3. No-logs policies
It is easy for a VPN provider to wave the no-logs flag. However, both legitimate and fake VPNs claim to provide logless services, so it’s hard to tell who is lying and who is telling the truth. The best way to avoid a VPN scam is to carefully read the fine print and service contract. You may find some dubious and sketchy statements that expose fraud.
If you find a statement on the VPN website that it collects some data, don’t get discouraged straight away. The fine print will most likely identify logging statistical information necessary to improve the quality of services and by no means related to user traffic. To be extra careful, you can always choose a VPN provider that uses RAM-based servers to ensure it doesn’t store your information.
Another critical point to pay attention to is the VPN’s country of origin. Read VPN privacy policies based on 5/9/14 Eyes Alliance locations with particular care. These countries are obliged to provide the requested data to authorities.
4. Fake VPNs
Only a fake VPN is worse than a free VPN. Fake VPN websites are eye catching, so they quickly gain consumers’ trust. However, the reality is less favorable; there is no VPN to download, or the software is malicious.
If you accidentally fall victim to a scammer, you will open the door to a world of trouble. A fake VPN provides malicious software that infiltrates your device to collect sensitive data. This way, scammers may easily get your private information, such as your password, user information, bank account details, Social Security data, and online traffic, which they will use for financial gain. What’s more, fake VPNs may inject malware, producing a botnet allowing others to freely use your internet bandwidth without permission.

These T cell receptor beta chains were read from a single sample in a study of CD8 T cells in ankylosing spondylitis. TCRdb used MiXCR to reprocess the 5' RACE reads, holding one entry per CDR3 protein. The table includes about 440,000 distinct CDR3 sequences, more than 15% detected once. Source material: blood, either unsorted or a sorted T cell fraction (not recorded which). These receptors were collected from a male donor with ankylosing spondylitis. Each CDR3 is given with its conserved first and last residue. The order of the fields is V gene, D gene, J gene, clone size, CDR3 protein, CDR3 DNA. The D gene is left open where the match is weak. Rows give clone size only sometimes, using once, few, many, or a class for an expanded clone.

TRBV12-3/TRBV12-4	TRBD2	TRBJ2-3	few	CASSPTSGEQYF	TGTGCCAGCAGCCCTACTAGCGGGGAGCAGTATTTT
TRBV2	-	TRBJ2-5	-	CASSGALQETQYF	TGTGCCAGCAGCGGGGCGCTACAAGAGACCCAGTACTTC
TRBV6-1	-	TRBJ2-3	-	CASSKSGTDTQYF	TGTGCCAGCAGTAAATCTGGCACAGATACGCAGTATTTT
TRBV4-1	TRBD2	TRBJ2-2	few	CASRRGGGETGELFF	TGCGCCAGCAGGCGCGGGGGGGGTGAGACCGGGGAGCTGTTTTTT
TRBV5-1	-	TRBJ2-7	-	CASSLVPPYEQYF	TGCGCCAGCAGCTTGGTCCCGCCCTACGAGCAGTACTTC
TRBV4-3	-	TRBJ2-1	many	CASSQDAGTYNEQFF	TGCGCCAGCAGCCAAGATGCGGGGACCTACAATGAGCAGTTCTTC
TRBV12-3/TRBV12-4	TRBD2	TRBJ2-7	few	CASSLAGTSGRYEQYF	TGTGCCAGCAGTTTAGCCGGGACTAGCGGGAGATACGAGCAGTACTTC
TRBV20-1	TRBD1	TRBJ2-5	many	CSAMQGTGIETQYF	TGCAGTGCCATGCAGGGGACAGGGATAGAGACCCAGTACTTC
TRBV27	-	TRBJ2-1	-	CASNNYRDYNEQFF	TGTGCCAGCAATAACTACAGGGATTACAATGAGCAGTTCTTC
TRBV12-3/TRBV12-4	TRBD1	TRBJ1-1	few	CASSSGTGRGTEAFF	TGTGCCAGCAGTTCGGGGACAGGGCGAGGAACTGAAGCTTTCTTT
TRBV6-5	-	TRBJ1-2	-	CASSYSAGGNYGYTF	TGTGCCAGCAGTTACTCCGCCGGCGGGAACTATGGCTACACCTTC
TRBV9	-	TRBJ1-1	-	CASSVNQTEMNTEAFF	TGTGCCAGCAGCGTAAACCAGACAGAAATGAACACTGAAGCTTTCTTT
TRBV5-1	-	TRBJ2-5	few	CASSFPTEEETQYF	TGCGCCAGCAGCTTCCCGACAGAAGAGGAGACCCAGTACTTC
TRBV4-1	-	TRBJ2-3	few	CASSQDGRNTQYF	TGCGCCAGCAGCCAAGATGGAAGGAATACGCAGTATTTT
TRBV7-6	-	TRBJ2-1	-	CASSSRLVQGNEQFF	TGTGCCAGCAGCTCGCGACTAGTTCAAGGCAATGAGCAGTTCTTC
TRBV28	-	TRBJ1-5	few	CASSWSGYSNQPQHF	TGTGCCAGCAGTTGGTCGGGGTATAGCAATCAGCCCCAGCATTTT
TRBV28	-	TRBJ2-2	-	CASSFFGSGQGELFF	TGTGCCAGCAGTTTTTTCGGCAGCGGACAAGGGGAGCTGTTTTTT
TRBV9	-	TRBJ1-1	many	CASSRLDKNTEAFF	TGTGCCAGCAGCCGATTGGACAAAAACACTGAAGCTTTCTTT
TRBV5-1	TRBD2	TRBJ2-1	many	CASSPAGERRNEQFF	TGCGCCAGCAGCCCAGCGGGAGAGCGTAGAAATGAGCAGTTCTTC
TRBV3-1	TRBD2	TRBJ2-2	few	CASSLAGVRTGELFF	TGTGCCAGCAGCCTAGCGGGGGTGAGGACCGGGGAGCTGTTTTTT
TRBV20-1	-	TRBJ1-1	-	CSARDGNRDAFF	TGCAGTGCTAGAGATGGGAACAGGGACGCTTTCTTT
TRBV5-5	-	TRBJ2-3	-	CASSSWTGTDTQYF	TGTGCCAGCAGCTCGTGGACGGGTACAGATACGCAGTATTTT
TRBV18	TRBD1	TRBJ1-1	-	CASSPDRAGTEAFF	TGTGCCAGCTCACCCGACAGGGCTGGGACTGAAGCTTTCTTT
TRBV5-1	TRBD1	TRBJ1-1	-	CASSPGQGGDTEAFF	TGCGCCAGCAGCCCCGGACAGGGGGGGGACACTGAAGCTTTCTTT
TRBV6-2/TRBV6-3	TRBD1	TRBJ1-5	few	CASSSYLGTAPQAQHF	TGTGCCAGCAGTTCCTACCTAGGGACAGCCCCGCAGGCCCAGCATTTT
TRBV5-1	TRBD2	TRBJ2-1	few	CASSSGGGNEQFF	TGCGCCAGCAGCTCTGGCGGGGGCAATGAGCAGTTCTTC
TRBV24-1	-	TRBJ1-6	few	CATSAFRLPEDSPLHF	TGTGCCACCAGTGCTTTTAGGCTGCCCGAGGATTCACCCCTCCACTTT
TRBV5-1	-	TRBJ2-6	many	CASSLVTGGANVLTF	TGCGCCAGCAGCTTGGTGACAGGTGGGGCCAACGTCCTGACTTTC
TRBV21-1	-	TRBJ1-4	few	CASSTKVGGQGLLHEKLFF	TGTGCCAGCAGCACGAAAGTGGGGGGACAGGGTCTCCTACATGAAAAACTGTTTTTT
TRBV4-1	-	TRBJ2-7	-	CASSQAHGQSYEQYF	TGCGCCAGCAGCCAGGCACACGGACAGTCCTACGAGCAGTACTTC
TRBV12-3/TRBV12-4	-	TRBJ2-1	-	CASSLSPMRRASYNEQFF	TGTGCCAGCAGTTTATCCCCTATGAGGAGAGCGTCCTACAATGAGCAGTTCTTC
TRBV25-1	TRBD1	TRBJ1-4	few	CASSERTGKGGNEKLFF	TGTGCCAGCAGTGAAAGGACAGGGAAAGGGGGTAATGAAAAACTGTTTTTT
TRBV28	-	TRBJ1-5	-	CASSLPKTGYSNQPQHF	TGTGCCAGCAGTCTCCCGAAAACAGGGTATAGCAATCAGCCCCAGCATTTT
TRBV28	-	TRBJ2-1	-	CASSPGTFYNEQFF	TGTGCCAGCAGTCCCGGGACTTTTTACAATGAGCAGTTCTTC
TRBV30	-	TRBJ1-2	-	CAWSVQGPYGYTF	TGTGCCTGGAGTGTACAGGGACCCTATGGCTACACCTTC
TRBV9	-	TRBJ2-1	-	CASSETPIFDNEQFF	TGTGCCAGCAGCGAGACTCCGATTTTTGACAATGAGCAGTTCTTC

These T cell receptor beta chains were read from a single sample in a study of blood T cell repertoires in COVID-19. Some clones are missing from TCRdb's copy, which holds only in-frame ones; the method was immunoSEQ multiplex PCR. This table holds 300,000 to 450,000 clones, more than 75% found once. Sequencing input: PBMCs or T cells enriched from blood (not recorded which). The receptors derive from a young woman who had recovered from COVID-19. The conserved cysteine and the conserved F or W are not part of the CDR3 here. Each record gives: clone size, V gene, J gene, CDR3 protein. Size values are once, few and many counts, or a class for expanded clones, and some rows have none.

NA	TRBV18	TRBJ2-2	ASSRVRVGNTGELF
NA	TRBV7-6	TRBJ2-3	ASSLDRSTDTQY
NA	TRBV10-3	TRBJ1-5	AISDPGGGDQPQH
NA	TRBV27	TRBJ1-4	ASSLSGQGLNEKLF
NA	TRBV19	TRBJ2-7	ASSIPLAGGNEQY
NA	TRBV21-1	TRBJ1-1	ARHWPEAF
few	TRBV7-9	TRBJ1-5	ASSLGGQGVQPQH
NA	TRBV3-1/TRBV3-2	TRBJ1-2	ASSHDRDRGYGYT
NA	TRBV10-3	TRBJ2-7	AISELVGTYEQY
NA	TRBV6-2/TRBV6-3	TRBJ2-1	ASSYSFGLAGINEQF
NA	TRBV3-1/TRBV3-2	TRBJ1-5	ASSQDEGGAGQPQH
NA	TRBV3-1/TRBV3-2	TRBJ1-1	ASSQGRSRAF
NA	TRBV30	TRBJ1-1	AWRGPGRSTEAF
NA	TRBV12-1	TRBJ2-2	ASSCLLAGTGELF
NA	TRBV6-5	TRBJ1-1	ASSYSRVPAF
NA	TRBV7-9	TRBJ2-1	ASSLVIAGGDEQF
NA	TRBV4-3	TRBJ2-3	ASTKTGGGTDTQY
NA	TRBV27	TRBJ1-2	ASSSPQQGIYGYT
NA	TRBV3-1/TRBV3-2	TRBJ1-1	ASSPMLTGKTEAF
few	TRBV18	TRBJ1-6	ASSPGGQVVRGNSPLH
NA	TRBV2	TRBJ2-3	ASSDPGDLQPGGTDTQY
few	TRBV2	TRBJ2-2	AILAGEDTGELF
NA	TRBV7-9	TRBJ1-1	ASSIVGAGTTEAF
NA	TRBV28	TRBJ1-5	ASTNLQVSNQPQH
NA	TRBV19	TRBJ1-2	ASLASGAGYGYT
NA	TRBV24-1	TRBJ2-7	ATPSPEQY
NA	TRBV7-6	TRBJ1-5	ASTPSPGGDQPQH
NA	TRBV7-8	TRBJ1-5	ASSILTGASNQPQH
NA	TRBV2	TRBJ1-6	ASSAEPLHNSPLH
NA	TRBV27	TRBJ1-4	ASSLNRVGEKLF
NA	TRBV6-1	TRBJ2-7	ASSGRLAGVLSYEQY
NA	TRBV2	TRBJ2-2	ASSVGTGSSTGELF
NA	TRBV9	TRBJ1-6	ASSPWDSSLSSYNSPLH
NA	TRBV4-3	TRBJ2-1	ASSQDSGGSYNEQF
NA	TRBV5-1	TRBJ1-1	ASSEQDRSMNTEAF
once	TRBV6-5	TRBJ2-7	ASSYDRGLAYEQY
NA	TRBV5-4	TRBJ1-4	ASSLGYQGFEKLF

Fake VPN services promise complete anonymity and unbreakable protection but provide zero protection, and then take your money and run. Such companies have no VPN, display ambiguous privacy policies, and have no customer service you can turn to for a refund.
5. Fake reviews, awards, comments, and testimonials
The VPN seems new, and you’ve never heard of it, yet millions are already reporting how amazing it is. Most of the time, it’s the VPN company itself trying to shamelessly promote its fishy business by publishing fake reviews and testimonials. It will abuse the Google Play Store or Apple App Store, social media, Reddit, and comments sections to trick you.
You will meet hundreds whose lies are paid for by the VPN company you are trying to evaluate. None of these reviews are of an actual product but merely a marketing ploy. The content of a genuine review is more likely to point out both the pros and cons instead of indiscriminately praising the VPN.
Carefully assess VPN reviews on the Apple and Android App stores. However, note that the testimonials may be fake and composed by the VPN supplier itself. Just like reviews on a VPN website, most of them are biased. To evaluate a VPN service properly, look for websites providing thorough and impartial VPN reviews. Testing plenty of VPNs, cybersecurity experts deliver detailed analyses, share real-life VPN experiences, and discuss the pros and cons of the service. The research will allow you to assess the legitimacy of a VPN and choose the most suitable option.
6. Unsubstantiated claims
Phony VPNs often overstate their benefits and claim to be the best, most reliable, or fastest VPN in history. Such statements are usually worth a second check. Fake providers will seemingly offer the highest level of protection, a no-logs policy, no IP leaks, eye-watering speeds, and additional features to improve your experience. Unfortunately, you will often find these claims to be unsubstantiated.